One of the greatest lessons of my life happened in 4th grade. The assignment was simple, straightforward, and one that you wouldn’t think required much thought: Describe how to make a peanut butter and jelly sandwich.
“I got this,” my nine-year-old self probably thought before I set out to write this down. “I’ve been eating PB&J for YEARS at this point, so how hard could this be?”
As it turns out, there’s a whole lot of detail you need to include in preparing something as simple as PB&J. And all of my years of experience as a consumer of the product did little to prepare me for how to instruct others in how to best create it. This was made painfully and hilariously obvious to our class by our teacher, Ms. Perry. She proceeded to re-enact the instructions with a delivery that in hindsight was a combination of Lucille Ball in the candy factory, and Bob Newhart as the driving instructor.
The two moments that most stand out to me were when Ms. Perry simply stacked the jar of peanut butter on top of a slice of bread, put the jar of grape jelly on top of that, and topped the whole thing off with another slice of bread. The other was when she wasn’t instructed to use a knife and made a delightful mess smearing peanut butter and then jelly onto bread with her bare hand. Lesson learned.
I remembered this experience the other day when I sat down with one of our senior developers, Tim. We talked about the fundamental elements of a Drupal site, how they relate, and — most importantly — the order in which elements need to be determined.
We talked about nodes, content types and fields, and how having a thorough understanding of these and what they need to be are often the key component in ensuring a client’s web site is built on time, on budget, and is in line with the client’s expectations.
Drupal is a very powerful, flexible content management system, and nodes are the primary means for building out web pages. And just as rights are balanced out with responsibilities for creating an effective, functioning society, so too is the need to establish a bedrock foundation of nodes, content types and fields from which flexible renderings of data can be done easily and efficiently.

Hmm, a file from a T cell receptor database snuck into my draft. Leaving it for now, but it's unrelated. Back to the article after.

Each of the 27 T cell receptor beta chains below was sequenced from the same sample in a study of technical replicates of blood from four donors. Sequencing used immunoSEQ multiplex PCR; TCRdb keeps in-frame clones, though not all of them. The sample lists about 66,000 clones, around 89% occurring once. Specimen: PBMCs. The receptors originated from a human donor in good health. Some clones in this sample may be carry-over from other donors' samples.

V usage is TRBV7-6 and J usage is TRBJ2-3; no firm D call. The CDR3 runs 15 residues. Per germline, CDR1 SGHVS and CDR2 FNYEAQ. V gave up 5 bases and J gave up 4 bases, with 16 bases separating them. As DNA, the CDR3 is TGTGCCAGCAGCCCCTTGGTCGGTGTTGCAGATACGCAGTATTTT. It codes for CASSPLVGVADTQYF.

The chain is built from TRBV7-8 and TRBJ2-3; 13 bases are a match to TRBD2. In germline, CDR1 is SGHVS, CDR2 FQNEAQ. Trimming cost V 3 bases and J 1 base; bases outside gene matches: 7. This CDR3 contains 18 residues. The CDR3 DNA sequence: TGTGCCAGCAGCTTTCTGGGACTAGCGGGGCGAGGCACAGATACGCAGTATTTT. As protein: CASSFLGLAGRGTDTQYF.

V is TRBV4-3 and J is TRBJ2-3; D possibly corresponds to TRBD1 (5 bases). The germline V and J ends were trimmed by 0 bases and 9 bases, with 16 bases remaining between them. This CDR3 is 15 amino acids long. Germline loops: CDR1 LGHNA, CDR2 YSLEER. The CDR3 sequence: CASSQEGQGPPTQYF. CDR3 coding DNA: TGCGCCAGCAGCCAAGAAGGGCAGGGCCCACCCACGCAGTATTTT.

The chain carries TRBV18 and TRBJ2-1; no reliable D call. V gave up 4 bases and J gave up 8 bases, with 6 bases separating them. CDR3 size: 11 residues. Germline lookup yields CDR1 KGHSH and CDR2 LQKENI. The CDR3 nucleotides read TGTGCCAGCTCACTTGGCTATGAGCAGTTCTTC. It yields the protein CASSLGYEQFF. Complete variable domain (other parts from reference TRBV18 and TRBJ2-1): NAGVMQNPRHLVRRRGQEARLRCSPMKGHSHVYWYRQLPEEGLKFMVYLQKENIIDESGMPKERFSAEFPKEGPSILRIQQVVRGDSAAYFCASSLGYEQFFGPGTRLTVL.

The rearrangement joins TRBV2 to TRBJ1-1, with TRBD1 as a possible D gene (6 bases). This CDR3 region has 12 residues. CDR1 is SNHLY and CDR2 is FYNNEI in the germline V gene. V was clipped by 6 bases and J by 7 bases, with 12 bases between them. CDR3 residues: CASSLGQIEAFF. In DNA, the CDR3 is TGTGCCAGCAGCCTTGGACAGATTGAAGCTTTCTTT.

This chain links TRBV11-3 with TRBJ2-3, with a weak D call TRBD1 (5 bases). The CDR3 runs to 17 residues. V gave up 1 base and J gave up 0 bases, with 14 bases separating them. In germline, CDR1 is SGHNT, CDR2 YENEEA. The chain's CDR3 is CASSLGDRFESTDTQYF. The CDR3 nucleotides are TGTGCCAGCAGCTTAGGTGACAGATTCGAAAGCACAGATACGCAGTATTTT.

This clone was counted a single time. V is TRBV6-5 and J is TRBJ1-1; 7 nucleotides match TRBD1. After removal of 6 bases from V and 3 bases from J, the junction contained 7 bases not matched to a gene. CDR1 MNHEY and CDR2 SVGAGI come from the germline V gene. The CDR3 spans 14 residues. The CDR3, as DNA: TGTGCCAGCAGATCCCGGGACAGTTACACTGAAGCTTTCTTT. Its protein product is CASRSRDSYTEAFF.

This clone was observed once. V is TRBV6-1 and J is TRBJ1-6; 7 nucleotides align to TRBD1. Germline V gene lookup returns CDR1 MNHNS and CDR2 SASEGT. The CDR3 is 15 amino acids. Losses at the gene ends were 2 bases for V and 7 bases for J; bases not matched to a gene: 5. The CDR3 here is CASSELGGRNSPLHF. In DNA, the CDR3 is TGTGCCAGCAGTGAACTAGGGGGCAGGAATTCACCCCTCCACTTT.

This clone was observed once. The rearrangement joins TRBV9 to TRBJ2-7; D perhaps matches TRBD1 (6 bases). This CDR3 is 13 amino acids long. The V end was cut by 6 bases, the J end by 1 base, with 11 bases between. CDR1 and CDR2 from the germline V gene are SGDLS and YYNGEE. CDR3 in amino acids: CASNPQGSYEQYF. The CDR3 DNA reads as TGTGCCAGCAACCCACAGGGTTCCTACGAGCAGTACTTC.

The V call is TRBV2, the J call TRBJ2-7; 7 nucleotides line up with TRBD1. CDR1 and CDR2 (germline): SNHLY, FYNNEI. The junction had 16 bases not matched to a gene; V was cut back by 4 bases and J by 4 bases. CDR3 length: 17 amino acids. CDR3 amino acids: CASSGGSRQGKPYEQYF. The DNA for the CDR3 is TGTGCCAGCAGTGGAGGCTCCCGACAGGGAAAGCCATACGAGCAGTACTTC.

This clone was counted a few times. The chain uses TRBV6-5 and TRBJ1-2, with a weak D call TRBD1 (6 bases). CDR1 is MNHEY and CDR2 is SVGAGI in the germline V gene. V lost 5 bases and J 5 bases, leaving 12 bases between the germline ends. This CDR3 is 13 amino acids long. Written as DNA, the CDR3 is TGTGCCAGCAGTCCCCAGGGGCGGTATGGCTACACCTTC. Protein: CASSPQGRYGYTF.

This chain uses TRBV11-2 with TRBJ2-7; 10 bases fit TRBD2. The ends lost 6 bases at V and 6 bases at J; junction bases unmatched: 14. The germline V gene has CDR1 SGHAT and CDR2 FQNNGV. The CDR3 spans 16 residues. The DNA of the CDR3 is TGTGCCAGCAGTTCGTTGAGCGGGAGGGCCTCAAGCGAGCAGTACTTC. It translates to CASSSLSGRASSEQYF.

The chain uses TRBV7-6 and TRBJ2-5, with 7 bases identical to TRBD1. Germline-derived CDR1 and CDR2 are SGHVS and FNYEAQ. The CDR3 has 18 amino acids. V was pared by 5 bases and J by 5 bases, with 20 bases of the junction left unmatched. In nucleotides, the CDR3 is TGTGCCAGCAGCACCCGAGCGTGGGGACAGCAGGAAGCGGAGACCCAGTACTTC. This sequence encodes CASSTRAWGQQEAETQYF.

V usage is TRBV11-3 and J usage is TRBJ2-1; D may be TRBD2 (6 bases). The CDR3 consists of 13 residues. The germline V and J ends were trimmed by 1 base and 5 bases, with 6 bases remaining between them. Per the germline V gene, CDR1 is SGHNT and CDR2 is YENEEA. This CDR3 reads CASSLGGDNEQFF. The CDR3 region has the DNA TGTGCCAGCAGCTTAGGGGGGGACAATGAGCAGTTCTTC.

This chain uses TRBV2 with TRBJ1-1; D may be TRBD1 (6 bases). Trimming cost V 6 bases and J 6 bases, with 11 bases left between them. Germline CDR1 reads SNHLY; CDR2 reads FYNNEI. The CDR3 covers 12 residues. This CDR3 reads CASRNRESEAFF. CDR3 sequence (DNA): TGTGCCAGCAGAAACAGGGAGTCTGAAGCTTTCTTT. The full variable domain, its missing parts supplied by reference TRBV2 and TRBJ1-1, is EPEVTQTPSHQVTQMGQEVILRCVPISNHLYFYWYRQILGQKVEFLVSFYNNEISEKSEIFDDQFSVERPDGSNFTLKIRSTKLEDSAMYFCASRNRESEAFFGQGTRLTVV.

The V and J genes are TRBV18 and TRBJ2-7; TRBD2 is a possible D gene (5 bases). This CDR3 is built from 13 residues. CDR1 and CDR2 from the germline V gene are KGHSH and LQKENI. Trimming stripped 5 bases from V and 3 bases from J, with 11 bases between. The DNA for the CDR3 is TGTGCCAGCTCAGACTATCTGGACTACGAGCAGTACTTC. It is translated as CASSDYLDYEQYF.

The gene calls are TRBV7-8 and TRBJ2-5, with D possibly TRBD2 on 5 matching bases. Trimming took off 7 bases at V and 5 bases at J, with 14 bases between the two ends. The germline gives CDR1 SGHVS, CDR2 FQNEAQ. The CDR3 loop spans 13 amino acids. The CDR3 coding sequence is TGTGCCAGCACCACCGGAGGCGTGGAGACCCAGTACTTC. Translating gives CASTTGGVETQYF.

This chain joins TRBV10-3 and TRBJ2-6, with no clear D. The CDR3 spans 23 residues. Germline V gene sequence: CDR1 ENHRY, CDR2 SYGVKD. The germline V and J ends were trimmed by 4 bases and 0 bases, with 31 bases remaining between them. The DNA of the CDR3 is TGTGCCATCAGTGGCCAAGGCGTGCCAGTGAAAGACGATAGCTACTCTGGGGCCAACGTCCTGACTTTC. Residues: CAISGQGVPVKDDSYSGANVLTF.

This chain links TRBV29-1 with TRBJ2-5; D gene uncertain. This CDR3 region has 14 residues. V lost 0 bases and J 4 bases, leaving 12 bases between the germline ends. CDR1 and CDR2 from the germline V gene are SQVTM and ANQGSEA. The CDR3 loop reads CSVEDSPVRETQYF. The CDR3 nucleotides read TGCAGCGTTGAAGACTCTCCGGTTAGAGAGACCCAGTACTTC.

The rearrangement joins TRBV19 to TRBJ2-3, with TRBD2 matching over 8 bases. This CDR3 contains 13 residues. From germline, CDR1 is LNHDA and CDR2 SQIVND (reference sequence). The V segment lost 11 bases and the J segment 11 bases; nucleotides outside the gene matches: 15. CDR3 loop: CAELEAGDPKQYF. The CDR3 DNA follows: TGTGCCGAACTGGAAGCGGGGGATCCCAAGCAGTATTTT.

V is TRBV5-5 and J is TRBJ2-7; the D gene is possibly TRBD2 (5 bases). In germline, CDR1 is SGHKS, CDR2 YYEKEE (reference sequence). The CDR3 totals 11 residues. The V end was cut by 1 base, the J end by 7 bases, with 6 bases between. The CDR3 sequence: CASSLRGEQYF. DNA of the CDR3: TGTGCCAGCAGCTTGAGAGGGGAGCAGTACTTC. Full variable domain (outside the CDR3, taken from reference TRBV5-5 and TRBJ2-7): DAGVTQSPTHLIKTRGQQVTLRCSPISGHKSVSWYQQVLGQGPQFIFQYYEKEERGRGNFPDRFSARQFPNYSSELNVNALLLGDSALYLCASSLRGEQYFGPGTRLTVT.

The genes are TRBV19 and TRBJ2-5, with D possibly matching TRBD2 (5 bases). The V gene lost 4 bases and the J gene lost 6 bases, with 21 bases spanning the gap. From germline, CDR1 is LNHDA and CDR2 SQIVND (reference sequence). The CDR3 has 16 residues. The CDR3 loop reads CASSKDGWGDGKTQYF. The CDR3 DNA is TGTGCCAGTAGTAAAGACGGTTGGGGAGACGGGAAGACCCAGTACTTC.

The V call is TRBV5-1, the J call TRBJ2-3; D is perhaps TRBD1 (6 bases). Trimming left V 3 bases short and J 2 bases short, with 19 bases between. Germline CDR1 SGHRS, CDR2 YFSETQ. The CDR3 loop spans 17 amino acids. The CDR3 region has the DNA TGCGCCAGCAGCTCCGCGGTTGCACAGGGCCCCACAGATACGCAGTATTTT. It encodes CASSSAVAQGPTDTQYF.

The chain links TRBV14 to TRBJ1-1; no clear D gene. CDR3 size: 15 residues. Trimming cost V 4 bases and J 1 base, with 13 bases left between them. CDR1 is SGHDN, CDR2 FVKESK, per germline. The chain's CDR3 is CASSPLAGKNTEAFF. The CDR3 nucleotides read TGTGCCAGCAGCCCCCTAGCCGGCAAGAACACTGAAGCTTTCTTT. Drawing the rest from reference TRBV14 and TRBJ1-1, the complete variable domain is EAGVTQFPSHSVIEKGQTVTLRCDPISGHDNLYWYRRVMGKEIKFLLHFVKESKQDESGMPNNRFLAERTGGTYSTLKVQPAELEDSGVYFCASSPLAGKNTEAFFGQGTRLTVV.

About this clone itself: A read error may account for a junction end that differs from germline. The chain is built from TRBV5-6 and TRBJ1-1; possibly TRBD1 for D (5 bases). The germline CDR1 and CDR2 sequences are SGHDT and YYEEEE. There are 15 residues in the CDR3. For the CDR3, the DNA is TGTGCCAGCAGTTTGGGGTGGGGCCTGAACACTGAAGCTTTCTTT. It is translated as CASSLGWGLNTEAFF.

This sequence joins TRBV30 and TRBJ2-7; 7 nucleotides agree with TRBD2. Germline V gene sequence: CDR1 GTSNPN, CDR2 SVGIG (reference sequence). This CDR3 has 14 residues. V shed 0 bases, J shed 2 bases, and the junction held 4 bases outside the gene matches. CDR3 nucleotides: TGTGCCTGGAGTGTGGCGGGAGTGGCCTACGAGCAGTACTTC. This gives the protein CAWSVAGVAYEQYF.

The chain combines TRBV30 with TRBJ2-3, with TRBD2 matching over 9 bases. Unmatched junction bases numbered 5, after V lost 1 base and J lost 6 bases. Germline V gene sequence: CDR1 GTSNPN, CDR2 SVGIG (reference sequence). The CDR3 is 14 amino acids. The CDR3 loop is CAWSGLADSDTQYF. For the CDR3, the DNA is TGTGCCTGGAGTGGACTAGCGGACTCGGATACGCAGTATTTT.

The front-facing nature of most of the traditional IA and design processes, however, can make this a challenge. Strategic goals are established that then get put into visual representations through wireframes and designs. This is not, inherently, a bad process. However, problems can occur when there is a lack of clarity around how content makes it from the CMS to the webpage, how it needs to change and how this might evolve over time. Also, this is often not the primary focus or expertise of most clients (nor should it be) and makes it easy to gloss over.
A simple way to guard against this is to take a “trust but verify” approach. You can trust that any information you need to display on a page can be done, so long as it exists and is in the proper structure for working through your content management system. That said, it’s helpful to verify the following:
- The content exists
- Everyone knows what it is and what it is trying to represent in real life (e.g., a publication, a product, a user profile, etc.)
- Everyone knows where it exists
- Everyone understands how it can be pulled in and any parsing of the data is verified up front
- Everyone is clear what might need to evolve over time with this data
- Everyone is clear on whether the content will be updated over time, who will be updating, and how they are expected to do so
- Everyone is clear about everywhere this information needs to live on both the site and the web as a whole
It’s helpful to think of this as something of a natural revolution on the web. In the earliest days, content and styling were intertwined on every individual web page (R.I.P. <blink>). Later, we witnessed the rise of cascading style sheets (CSS) that work best when data is kept separate from the “presentation layer.” We’re currently in an era where organizations need to think about a digital presence that extends well beyond their own web site(s).
In an age of responsive design websites that require choices to be made about what and how pages render on mobile devices, and with application programming interfaces (APIs) that can extend your organization’s public data well beyond your website, a fluency around how data is structured and flows needs to be at the core of any digital strategy.
This approach isn’t a “nice to have” option that companies can elect to ignore. Doing so is done at one’s own risk.
About the author:
Chad Capellman is a former journalist, web producer and project manager who now works as a digital strategist at Taoti Creative, a Washington, D.C.-based Drupal-focused digital agency that works with non-profit, government and commercial clients.
This post originally appeared on NTEN.org